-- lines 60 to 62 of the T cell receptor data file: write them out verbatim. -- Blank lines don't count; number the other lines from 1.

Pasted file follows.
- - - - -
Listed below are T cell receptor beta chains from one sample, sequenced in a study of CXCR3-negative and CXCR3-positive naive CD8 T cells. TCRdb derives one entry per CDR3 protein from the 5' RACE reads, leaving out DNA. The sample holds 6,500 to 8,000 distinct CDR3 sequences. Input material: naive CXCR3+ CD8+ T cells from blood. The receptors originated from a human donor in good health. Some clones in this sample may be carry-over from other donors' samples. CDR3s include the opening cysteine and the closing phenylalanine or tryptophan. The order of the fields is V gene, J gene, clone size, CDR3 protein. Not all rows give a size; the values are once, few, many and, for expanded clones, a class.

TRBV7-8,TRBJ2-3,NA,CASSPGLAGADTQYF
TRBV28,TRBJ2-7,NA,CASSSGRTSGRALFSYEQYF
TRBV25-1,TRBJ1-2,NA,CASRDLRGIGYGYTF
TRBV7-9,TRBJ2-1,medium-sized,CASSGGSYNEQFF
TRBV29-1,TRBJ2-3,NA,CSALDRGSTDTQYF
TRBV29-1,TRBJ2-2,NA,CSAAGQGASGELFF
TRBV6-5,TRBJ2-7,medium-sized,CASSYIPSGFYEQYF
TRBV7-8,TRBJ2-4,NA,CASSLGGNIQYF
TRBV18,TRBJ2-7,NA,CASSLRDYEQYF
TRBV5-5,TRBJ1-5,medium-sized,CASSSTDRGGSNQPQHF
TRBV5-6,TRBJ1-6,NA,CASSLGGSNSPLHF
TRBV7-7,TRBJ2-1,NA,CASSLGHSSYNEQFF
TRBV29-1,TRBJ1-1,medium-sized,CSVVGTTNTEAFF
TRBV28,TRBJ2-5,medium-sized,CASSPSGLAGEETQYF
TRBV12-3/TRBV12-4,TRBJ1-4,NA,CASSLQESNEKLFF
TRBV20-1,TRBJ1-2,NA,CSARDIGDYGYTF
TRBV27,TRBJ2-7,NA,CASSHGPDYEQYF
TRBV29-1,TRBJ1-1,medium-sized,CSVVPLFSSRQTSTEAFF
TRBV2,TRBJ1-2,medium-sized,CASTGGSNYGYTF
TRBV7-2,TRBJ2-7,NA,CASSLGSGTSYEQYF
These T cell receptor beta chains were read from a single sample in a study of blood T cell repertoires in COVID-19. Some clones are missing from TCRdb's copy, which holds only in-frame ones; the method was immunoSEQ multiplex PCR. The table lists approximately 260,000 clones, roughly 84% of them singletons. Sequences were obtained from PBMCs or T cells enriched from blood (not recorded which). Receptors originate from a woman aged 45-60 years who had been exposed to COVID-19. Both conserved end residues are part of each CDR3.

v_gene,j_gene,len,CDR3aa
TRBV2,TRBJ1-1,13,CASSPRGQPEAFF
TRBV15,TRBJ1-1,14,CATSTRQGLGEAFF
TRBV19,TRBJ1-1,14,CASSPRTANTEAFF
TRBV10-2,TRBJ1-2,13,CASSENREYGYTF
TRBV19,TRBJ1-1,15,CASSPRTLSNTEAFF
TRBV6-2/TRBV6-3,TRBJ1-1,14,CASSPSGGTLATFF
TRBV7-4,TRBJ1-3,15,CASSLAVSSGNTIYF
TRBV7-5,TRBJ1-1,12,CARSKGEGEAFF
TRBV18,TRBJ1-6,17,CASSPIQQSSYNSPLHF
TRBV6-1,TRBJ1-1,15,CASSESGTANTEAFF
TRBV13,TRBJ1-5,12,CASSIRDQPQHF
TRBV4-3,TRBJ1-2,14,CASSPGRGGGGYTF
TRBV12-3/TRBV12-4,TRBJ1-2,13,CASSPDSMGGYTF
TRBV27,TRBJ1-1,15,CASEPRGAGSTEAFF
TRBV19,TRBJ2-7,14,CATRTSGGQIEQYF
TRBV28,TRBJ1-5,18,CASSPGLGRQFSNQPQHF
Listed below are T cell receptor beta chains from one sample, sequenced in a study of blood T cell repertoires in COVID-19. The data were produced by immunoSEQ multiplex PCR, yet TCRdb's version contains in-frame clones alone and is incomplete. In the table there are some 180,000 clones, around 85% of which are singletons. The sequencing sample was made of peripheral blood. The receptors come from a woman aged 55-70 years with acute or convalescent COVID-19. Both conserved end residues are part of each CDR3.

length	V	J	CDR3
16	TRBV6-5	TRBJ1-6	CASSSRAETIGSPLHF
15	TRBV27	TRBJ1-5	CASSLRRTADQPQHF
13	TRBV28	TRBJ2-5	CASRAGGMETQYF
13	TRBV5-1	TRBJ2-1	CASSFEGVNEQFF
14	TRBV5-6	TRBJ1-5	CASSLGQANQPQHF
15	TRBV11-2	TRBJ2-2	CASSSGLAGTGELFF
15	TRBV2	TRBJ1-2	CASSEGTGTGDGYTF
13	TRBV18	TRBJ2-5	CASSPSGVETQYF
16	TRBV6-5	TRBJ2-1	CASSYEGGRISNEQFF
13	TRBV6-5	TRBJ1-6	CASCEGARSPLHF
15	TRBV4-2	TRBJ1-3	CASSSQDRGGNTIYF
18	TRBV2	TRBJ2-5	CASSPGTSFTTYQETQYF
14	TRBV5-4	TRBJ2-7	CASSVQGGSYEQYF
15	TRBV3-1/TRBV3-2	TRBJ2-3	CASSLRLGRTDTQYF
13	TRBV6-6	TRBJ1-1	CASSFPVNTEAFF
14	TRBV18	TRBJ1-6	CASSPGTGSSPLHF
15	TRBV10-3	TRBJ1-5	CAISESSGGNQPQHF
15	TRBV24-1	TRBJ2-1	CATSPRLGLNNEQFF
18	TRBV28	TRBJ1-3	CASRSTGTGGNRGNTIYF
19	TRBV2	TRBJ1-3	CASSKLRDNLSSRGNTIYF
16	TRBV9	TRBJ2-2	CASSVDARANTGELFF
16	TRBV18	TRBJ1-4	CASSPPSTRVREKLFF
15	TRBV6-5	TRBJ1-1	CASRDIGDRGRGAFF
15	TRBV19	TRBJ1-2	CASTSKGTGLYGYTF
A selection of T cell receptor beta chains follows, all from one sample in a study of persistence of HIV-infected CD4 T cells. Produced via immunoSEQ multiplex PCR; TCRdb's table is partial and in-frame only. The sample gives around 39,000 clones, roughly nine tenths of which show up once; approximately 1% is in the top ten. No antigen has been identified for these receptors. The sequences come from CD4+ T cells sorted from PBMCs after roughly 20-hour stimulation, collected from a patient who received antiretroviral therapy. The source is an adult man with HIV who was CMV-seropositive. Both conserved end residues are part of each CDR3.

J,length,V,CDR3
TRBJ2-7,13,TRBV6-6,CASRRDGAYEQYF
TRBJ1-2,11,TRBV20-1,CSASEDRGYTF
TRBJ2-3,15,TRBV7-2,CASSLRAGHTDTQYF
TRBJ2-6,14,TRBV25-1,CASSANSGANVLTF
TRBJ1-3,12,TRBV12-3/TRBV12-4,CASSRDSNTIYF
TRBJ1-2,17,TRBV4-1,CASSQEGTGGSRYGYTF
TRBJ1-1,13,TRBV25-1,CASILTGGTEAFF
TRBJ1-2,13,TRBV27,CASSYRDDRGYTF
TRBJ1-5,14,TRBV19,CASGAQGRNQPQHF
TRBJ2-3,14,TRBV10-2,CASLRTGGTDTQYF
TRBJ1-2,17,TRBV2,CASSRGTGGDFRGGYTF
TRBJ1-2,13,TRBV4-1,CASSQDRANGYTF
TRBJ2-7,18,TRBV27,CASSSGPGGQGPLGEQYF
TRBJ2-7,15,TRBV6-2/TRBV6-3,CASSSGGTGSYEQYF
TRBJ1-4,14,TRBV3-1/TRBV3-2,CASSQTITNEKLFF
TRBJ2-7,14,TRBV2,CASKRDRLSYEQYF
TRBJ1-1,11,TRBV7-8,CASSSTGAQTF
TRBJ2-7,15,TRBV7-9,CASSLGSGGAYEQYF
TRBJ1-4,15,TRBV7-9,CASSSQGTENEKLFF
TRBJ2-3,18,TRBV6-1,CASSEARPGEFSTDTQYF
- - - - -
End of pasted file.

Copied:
18	TRBV28	TRBJ1-3	CASRSTGTGGNRGNTIYF
19	TRBV2	TRBJ1-3	CASSKLRDNLSSRGNTIYF
16	TRBV9	TRBJ2-2	CASSVDARANTGELFF